Simon & Schuster
Simon & Schuster
March 29, 2016 11:00 AM EDT

Anyone who’s read the New York Times bestselling book Luckiest Girl Alive will remember the haunting chapter that reveals Ani FaNelli, the protagonist of the novel, was gang raped as a teen. In this week’s Lenny Letter, author Jessica Knoll writes that, while the book is a work of fiction, this particular aspect of it was inspired by one of her own experiences in high school.

“I know that before I was old enough to drive, I liked A Boy,” she writes in the powerful essay. “I know that I went to a party at which the ratio of guys to girls was not in my favor, where I drank, flirted with A Boy, was dazzled by A Boy, drank some more, and slipped away from the waking world. I know I came to on the floor of a bedroom, A Different Boy’s head between my legs. I remember A Different Boy from a flare of coherence earlier, trying to help me walk when my anesthetized legs failed me.”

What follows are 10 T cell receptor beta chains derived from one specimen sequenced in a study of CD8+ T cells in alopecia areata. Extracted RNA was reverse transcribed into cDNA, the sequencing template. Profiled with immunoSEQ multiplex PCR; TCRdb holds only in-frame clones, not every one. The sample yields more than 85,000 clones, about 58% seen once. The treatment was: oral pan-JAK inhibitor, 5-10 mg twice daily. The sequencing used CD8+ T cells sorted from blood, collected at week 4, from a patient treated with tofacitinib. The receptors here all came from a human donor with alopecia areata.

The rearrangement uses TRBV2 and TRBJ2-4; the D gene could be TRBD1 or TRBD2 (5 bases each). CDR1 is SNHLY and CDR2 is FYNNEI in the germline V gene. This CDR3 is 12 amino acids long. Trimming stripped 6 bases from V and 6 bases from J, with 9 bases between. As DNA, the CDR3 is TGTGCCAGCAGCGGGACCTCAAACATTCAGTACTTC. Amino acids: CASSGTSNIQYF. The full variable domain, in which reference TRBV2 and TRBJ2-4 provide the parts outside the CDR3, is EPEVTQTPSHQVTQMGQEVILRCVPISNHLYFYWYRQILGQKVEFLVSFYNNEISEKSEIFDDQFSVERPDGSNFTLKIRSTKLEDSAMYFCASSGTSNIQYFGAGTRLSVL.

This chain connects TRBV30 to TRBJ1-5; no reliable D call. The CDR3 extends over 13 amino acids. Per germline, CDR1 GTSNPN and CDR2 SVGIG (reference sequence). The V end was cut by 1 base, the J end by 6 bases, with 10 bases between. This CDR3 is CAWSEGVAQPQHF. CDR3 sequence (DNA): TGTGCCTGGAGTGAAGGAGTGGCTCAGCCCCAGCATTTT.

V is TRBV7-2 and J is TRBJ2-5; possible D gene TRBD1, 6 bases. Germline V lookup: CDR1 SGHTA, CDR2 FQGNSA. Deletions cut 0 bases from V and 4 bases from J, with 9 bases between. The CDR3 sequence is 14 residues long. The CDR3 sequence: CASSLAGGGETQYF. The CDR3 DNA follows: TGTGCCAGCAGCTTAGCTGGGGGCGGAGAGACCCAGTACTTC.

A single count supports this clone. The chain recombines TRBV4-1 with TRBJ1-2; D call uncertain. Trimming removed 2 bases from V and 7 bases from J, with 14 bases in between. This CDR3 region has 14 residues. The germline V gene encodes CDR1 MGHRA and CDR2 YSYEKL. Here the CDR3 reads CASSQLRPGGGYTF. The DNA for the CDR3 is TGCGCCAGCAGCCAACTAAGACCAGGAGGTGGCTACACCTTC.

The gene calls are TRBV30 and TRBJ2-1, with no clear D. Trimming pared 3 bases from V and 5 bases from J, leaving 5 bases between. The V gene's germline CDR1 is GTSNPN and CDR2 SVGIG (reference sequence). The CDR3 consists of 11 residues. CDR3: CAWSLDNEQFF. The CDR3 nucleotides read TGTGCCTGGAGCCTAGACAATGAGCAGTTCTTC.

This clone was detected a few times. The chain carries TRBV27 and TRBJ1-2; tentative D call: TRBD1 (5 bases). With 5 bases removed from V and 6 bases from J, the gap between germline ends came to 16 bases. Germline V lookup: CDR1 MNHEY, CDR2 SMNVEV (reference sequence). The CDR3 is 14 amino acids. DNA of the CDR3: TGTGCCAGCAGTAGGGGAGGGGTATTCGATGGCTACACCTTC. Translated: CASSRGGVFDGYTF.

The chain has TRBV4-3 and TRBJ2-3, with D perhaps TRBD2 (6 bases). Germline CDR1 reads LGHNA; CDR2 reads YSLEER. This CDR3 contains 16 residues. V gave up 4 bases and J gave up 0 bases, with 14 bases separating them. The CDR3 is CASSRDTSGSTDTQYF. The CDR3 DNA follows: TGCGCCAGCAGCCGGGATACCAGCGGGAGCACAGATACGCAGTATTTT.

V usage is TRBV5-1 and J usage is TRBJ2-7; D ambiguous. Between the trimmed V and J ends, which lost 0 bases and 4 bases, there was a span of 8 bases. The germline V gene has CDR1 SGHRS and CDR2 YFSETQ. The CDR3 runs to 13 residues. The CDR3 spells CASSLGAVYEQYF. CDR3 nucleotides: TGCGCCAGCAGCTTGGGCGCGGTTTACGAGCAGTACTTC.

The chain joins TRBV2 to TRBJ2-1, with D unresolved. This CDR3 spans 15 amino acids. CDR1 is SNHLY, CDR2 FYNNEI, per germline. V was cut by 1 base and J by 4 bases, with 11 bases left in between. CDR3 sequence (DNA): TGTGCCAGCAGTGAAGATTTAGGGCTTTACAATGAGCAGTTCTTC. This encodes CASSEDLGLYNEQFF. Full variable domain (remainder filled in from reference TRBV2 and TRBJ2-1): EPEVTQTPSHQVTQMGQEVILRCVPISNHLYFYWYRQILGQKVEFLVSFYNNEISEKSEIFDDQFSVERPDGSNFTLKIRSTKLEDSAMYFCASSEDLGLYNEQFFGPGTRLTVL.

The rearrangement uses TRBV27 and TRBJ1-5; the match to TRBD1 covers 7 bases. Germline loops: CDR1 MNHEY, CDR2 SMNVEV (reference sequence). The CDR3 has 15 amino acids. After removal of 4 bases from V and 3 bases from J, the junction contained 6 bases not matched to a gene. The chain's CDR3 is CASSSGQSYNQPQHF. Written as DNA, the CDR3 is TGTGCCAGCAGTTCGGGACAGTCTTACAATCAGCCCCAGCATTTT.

She details waking up multiple times, each time to find a different boy taking advantage of her. She also says she awoke to find herself bleeding and in pain—but that, for a long time, she hesitated to label her experience as “rape.”

“I called it rape, once,” Knoll writes. “In a drunken confrontation with A Boy. The next day, terrified the herd might come after me even hungrier (trash slut had appeared on the inside of my locker just days before), I called A Boy and apologized. I apologized to my rapist for calling him a rapist. What a thing to live with.”

Read her entire essay over at Lenny Letter.

More Must-Read Stories From TIME

Contact us at

Read More From TIME
You May Also Like